For the most part, hobbyists like to keep chromis in schools, though some have had success keeping pairs in smaller tank setups. It is recommended to keep at least 7 or more together, keeping in mind that you will probably lose some within the first couple of months for reasons we will discuss later; blue-green chromis tend to do better in larger groups while blue reef chromis can be kept in smaller numbers due to their looser shoaling behavior.
If planning on keeping blue-green chromis, it’s best to have a lot of open water for swimming. These fish like to stay above and in front of the rockwork and you might even find them swimming against the current of powerheads and filters.
If planning on keeping blue reef chromis, then it’s best to have intricate rockwork where the fish can form individual territories. These fish don’t tend to actively school as much as blue-green chromis do and usually end up swimming sporadically around the tank.
Both species of chromis are considered to be reef safe, meaning they will not try to pick at any coral that might be in the tank. In fact, the contrasting colors of some coral species will make your chromis pop even more!
Are chromis fish hardy?
In general, chromis are hardy fish; almost all damselfish are recommended as beginner fish as they can withstand changing parameters and imperfect conditions better than most other saltwater fish. However, just because they are some of the best does not mean that they are as hardy as some other freshwater fish. Remember that saltwater aquarium systems tend to be slightly more delicate and susceptible to fluctuations than freshwater ones, especially in the first year of their lives.
It is also important to note that many hobbyists have struggled with finding healthy chromis over the past few years, especially blue-green chromis. These fish tend to be difficult to ship and end up losing their color and some weight along the way. Many blue-green chromis are also carriers of a parasite by the name of Uronema marinum.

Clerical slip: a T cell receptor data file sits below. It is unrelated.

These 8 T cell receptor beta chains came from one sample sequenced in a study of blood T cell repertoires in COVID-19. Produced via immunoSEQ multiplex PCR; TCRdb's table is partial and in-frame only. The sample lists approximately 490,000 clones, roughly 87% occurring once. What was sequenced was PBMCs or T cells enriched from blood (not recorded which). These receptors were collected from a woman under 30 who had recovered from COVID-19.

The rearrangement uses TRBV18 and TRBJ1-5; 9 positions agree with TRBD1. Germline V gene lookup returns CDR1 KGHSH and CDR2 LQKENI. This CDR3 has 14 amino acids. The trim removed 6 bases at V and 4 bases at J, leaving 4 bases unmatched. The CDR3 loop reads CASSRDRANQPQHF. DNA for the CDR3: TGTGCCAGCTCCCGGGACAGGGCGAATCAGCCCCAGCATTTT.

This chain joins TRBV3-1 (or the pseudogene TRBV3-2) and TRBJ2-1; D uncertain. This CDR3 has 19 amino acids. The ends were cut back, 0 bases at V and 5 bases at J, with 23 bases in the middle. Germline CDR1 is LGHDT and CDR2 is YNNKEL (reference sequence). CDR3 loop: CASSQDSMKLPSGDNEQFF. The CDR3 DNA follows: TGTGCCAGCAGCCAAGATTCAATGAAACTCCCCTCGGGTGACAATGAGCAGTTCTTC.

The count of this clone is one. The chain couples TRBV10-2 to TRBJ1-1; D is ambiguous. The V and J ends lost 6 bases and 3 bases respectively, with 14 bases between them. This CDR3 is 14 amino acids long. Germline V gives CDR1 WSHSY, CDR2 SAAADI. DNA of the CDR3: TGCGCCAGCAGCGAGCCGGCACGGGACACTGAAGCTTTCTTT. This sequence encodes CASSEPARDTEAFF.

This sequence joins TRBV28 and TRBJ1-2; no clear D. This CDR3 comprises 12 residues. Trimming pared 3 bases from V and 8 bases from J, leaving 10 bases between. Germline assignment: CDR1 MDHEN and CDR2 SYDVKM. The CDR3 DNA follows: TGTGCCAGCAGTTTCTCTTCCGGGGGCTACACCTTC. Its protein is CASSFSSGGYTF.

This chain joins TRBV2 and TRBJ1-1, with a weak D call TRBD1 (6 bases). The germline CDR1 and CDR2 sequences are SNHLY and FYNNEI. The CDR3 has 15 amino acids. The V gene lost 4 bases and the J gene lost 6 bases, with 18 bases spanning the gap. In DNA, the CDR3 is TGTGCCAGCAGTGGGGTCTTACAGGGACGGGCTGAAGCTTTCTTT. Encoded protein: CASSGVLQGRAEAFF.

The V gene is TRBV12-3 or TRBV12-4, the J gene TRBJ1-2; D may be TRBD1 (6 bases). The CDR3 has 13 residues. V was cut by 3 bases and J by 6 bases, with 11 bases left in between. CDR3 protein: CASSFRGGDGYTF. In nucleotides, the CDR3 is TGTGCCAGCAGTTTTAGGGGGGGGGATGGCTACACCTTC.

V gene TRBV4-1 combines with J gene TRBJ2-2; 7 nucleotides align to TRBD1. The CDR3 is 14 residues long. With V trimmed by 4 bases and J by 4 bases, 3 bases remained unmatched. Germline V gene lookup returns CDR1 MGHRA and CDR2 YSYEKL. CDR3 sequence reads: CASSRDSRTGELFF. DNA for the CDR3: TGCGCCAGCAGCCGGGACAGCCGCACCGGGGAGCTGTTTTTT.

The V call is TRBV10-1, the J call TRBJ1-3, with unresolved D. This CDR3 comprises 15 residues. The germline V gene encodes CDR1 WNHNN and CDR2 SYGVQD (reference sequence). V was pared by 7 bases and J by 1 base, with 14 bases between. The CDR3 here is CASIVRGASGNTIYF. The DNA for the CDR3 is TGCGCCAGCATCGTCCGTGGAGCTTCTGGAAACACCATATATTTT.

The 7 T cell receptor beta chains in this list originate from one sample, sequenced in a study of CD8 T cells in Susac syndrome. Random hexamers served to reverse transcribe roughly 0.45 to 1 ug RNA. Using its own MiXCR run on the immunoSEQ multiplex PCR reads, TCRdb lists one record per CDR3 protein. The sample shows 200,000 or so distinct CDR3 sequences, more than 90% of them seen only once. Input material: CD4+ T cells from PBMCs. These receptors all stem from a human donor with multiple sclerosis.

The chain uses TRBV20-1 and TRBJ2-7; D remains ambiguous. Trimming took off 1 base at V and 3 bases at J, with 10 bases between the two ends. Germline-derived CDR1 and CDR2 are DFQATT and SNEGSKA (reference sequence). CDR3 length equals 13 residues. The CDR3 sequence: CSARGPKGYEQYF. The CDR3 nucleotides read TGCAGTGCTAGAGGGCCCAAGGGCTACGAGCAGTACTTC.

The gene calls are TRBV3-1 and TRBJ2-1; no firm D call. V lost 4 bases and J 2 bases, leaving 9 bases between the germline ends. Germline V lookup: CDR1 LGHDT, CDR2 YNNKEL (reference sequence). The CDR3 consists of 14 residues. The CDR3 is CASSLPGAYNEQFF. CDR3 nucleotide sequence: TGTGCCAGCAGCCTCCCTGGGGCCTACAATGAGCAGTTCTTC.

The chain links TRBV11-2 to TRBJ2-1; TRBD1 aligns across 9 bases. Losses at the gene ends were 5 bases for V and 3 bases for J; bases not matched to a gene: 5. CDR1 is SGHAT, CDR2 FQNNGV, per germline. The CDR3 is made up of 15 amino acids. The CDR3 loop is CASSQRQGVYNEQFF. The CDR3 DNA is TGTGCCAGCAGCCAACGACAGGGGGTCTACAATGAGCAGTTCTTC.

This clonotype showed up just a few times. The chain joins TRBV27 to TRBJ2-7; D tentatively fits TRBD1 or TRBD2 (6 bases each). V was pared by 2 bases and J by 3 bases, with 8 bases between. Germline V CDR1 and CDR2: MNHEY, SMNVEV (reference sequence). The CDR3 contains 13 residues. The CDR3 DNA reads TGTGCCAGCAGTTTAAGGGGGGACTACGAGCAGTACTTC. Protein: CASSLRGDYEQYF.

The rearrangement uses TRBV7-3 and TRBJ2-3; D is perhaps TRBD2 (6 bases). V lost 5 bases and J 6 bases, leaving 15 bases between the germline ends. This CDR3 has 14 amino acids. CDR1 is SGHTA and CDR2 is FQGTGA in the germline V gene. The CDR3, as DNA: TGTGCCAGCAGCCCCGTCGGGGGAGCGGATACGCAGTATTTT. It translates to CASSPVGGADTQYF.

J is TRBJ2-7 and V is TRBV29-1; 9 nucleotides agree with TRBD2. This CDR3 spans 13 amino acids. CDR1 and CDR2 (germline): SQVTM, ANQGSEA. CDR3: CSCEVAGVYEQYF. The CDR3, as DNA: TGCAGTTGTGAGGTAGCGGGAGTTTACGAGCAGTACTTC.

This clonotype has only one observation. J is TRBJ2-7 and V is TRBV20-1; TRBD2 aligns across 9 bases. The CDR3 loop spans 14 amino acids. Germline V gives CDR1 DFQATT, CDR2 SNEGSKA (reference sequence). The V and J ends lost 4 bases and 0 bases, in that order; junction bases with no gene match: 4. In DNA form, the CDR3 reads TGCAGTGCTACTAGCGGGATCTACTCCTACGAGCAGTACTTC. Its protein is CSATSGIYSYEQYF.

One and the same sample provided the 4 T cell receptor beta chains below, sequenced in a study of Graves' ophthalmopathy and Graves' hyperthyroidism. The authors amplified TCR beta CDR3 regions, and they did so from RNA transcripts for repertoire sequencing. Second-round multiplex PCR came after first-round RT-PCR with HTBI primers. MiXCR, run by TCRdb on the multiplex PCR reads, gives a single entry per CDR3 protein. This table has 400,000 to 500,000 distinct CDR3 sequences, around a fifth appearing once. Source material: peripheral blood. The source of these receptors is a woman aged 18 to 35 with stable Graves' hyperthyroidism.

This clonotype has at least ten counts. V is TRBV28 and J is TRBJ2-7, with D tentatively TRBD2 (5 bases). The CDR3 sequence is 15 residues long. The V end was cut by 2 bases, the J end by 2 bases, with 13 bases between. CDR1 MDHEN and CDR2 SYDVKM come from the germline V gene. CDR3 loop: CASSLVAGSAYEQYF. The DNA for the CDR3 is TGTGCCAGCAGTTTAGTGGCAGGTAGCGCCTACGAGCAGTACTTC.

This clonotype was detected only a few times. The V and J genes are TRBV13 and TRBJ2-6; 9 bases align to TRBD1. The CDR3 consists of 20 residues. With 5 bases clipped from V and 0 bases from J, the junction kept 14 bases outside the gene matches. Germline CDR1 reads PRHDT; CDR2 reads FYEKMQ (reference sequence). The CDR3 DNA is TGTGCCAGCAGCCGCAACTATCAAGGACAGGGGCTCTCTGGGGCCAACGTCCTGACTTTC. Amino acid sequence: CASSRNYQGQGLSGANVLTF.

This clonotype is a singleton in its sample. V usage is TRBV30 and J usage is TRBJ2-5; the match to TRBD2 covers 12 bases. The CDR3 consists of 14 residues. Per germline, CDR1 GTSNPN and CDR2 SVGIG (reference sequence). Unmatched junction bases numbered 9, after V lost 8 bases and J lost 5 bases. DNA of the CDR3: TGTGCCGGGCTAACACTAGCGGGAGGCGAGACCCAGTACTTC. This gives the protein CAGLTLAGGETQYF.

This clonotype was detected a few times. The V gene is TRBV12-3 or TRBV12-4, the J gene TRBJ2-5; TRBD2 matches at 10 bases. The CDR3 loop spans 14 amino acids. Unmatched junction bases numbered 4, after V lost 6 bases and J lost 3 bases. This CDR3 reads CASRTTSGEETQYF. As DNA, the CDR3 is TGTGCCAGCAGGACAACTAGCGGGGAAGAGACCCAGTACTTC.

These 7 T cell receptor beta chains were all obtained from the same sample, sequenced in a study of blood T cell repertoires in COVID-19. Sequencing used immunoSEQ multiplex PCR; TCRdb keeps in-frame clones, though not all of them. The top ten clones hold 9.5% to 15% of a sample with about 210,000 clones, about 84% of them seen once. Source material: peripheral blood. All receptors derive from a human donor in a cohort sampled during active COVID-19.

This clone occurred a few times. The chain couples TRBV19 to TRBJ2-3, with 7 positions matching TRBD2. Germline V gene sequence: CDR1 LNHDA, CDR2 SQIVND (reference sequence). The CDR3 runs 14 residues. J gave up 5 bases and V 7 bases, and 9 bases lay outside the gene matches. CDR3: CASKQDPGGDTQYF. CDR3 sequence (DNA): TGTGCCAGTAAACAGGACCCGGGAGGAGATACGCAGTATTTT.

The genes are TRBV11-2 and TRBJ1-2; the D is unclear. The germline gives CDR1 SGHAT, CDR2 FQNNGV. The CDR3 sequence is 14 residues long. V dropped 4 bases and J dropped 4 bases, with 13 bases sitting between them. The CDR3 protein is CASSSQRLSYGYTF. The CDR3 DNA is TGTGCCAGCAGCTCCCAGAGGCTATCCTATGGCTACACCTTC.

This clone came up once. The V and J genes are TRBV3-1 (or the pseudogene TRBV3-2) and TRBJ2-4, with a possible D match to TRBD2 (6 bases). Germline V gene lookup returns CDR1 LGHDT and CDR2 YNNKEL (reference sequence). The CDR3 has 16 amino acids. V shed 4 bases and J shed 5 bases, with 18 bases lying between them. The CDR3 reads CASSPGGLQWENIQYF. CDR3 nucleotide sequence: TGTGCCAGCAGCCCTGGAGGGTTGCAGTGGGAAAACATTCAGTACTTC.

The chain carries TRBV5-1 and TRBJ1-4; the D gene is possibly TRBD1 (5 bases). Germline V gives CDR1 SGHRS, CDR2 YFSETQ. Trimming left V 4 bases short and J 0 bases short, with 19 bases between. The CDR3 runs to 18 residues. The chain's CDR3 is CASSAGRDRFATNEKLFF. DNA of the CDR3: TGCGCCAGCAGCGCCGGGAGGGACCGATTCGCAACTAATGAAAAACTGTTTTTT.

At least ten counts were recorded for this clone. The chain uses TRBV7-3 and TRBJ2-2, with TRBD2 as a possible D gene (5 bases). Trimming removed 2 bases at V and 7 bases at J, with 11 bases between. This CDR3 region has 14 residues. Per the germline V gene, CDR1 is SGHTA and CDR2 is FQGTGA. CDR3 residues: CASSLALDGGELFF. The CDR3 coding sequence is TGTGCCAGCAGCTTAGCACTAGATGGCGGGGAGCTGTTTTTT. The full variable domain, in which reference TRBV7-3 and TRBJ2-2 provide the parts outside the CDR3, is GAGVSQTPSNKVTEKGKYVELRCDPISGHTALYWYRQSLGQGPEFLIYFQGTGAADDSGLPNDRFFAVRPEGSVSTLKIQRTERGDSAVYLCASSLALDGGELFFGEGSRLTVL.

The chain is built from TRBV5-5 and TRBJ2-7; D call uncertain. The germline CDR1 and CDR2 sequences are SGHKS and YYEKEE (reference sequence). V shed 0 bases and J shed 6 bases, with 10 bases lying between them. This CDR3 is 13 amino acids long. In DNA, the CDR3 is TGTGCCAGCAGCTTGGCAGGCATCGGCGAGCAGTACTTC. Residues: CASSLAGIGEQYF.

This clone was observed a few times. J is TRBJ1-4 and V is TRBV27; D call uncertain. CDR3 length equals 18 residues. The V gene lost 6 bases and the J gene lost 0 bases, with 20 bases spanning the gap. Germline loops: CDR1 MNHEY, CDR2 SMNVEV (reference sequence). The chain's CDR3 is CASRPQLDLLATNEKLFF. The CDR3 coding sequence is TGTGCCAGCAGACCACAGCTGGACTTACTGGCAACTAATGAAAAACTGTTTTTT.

Chromis tank mates
Keep in mind that even though these fish are relatively peaceful towards other fish, they are still part of the damselfish family and have the ability to stress other fish out.
Still, chromis generally do best with other peaceful fish, like clownfish, blennies, gobies, and tangs. However, just because they’re related to damselfish does not mean that they make the best tank mates for damsels; some hobbyists have had luck with this pairing, but both blue-green chromis and blue reef chromis can be territorial and temperamental. If you’re not able to keep significantly large groups of chromis, then it is not recommended to keep them with damsels.
Likewise, any predatory fish or invertebrate that can fit a blue-green chromis or blue reef chromis into its mouth will probably end up doing so one day!
Chromis tend to be labeled as peaceful marine fish, especially blue-green chromis. While they definitely look peaceful while swimming around the top of the tank together, they’re actually pretty notorious for managing to pick each other off until only one or two remains.
While schooling fish, chromis work on a pecking order where the weakest and/or sickest of the group gets harassed and even killed. Many times, chromis disappear overnight when the fish resort to their sleeping areas in the tank. If a fellow chromis comes too close or takes this territory, they might also be chased away or killed.
And while schooling fish, it is not always guaranteed that chromis will actually school together in your tank. Some hobbyists have had luck introducing more chromis into the tank in order to lessen aggression and to encourage schooling behaviors. Others have found that their chromis only school if there are more aggressive and threatening species in the tank.
If you’re lucky enough to have a school of chromis in your tank, be prepared to lose one or two along the way.
Are chromis fish aggressive?